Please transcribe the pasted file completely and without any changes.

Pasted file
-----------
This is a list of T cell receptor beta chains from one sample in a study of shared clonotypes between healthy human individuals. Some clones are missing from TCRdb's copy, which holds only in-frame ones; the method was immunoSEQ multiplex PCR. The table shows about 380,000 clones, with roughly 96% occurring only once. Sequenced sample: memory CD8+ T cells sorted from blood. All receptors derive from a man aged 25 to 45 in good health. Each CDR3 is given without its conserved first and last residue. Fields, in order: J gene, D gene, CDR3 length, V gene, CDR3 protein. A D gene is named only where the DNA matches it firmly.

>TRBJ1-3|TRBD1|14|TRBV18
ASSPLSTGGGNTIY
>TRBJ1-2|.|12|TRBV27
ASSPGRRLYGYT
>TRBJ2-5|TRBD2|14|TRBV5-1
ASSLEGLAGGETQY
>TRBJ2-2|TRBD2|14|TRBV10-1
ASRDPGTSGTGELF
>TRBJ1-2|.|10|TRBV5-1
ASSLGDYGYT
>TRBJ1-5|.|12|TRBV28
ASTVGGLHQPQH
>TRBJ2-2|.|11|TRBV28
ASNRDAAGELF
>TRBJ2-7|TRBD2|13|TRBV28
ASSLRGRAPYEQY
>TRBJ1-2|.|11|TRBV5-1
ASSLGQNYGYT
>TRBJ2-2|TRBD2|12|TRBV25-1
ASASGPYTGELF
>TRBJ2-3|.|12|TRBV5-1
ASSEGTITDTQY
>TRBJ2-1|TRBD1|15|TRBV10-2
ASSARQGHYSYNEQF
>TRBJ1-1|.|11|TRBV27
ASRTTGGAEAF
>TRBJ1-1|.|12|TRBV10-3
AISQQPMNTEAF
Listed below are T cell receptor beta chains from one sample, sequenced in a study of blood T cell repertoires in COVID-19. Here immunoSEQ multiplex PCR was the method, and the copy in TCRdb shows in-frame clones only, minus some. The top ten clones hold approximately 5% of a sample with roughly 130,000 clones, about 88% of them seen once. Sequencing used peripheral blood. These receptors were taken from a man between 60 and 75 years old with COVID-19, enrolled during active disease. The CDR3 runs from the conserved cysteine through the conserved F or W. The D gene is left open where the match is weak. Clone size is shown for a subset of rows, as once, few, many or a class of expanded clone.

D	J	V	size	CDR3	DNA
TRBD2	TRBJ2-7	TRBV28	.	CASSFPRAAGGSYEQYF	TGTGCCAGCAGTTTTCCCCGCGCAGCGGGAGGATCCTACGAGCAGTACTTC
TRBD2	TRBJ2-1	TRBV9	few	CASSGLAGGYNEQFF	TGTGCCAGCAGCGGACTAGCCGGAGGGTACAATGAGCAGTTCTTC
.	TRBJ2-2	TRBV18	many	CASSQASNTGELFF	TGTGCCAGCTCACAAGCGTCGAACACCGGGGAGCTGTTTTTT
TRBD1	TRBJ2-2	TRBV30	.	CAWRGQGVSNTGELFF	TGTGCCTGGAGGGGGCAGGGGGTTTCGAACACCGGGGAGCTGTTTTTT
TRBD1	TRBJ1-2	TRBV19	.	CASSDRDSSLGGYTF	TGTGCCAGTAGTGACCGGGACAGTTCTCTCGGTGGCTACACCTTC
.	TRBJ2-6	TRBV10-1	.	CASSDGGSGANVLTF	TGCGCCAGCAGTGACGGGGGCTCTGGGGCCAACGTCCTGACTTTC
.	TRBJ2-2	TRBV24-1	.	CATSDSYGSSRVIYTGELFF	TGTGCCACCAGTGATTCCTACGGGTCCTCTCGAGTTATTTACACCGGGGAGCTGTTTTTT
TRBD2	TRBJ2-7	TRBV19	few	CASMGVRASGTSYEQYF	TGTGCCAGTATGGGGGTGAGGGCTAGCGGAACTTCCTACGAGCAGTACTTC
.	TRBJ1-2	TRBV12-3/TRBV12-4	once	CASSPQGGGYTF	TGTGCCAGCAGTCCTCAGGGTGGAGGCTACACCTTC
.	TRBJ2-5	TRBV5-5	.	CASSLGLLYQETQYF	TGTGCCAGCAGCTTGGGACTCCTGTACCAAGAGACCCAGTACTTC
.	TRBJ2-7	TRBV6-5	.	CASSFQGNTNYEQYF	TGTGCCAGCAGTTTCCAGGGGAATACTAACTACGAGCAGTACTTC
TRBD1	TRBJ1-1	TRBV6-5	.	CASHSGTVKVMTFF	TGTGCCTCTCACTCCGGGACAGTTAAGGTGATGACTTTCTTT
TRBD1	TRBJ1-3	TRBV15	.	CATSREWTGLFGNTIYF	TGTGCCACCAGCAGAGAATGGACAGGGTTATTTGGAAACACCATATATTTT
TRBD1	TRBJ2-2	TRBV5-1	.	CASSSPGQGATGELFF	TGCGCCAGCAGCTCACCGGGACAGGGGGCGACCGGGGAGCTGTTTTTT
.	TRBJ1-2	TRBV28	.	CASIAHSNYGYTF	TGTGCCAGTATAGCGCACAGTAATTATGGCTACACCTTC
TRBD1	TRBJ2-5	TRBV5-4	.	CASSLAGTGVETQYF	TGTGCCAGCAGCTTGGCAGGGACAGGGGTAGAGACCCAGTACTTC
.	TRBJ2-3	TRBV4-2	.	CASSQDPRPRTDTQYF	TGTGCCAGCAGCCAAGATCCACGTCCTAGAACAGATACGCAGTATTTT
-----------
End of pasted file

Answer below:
This is a list of T cell receptor beta chains from one sample in a study of shared clonotypes between healthy human individuals. Some clones are missing from TCRdb's copy, which holds only in-frame ones; the method was immunoSEQ multiplex PCR. The table shows about 380,000 clones, with roughly 96% occurring only once. Sequenced sample: memory CD8+ T cells sorted from blood. All receptors derive from a man aged 25 to 45 in good health. Each CDR3 is given without its conserved first and last residue. Fields, in order: J gene, D gene, CDR3 length, V gene, CDR3 protein. A D gene is named only where the DNA matches it firmly.

>TRBJ1-3|TRBD1|14|TRBV18
ASSPLSTGGGNTIY
>TRBJ1-2|.|12|TRBV27
ASSPGRRLYGYT
>TRBJ2-5|TRBD2|14|TRBV5-1
ASSLEGLAGGETQY
>TRBJ2-2|TRBD2|14|TRBV10-1
ASRDPGTSGTGELF
>TRBJ1-2|.|10|TRBV5-1
ASSLGDYGYT
>TRBJ1-5|.|12|TRBV28
ASTVGGLHQPQH
>TRBJ2-2|.|11|TRBV28
ASNRDAAGELF
>TRBJ2-7|TRBD2|13|TRBV28
ASSLRGRAPYEQY
>TRBJ1-2|.|11|TRBV5-1
ASSLGQNYGYT
>TRBJ2-2|TRBD2|12|TRBV25-1
ASASGPYTGELF
>TRBJ2-3|.|12|TRBV5-1
ASSEGTITDTQY
>TRBJ2-1|TRBD1|15|TRBV10-2
ASSARQGHYSYNEQF
>TRBJ1-1|.|11|TRBV27
ASRTTGGAEAF
>TRBJ1-1|.|12|TRBV10-3
AISQQPMNTEAF
Listed below are T cell receptor beta chains from one sample, sequenced in a study of blood T cell repertoires in COVID-19. Here immunoSEQ multiplex PCR was the method, and the copy in TCRdb shows in-frame clones only, minus some. The top ten clones hold approximately 5% of a sample with roughly 130,000 clones, about 88% of them seen once. Sequencing used peripheral blood. These receptors were taken from a man between 60 and 75 years old with COVID-19, enrolled during active disease. The CDR3 runs from the conserved cysteine through the conserved F or W. The D gene is left open where the match is weak. Clone size is shown for a subset of rows, as once, few, many or a class of expanded clone.

D	J	V	size	CDR3	DNA
TRBD2	TRBJ2-7	TRBV28	.	CASSFPRAAGGSYEQYF	TGTGCCAGCAGTTTTCCCCGCGCAGCGGGAGGATCCTACGAGCAGTACTTC
TRBD2	TRBJ2-1	TRBV9	few	CASSGLAGGYNEQFF	TGTGCCAGCAGCGGACTAGCCGGAGGGTACAATGAGCAGTTCTTC
.	TRBJ2-2	TRBV18	many	CASSQASNTGELFF	TGTGCCAGCTCACAAGCGTCGAACACCGGGGAGCTGTTTTTT
TRBD1	TRBJ2-2	TRBV30	.	CAWRGQGVSNTGELFF	TGTGCCTGGAGGGGGCAGGGGGTTTCGAACACCGGGGAGCTGTTTTTT
TRBD1	TRBJ1-2	TRBV19	.	CASSDRDSSLGGYTF	TGTGCCAGTAGTGACCGGGACAGTTCTCTCGGTGGCTACACCTTC
.	TRBJ2-6	TRBV10-1	.	CASSDGGSGANVLTF	TGCGCCAGCAGTGACGGGGGCTCTGGGGCCAACGTCCTGACTTTC
.	TRBJ2-2	TRBV24-1	.	CATSDSYGSSRVIYTGELFF	TGTGCCACCAGTGATTCCTACGGGTCCTCTCGAGTTATTTACACCGGGGAGCTGTTTTTT
TRBD2	TRBJ2-7	TRBV19	few	CASMGVRASGTSYEQYF	TGTGCCAGTATGGGGGTGAGGGCTAGCGGAACTTCCTACGAGCAGTACTTC
.	TRBJ1-2	TRBV12-3/TRBV12-4	once	CASSPQGGGYTF	TGTGCCAGCAGTCCTCAGGGTGGAGGCTACACCTTC
.	TRBJ2-5	TRBV5-5	.	CASSLGLLYQETQYF	TGTGCCAGCAGCTTGGGACTCCTGTACCAAGAGACCCAGTACTTC
.	TRBJ2-7	TRBV6-5	.	CASSFQGNTNYEQYF	TGTGCCAGCAGTTTCCAGGGGAATACTAACTACGAGCAGTACTTC
TRBD1	TRBJ1-1	TRBV6-5	.	CASHSGTVKVMTFF	TGTGCCTCTCACTCCGGGACAGTTAAGGTGATGACTTTCTTT
TRBD1	TRBJ1-3	TRBV15	.	CATSREWTGLFGNTIYF	TGTGCCACCAGCAGAGAATGGACAGGGTTATTTGGAAACACCATATATTTT
TRBD1	TRBJ2-2	TRBV5-1	.	CASSSPGQGATGELFF	TGCGCCAGCAGCTCACCGGGACAGGGGGCGACCGGGGAGCTGTTTTTT
.	TRBJ1-2	TRBV28	.	CASIAHSNYGYTF	TGTGCCAGTATAGCGCACAGTAATTATGGCTACACCTTC
TRBD1	TRBJ2-5	TRBV5-4	.	CASSLAGTGVETQYF	TGTGCCAGCAGCTTGGCAGGGACAGGGGTAGAGACCCAGTACTTC
.	TRBJ2-3	TRBV4-2	.	CASSQDPRPRTDTQYF	TGTGCCAGCAGCCAAGATCCACGTCCTAGAACAGATACGCAGTATTTT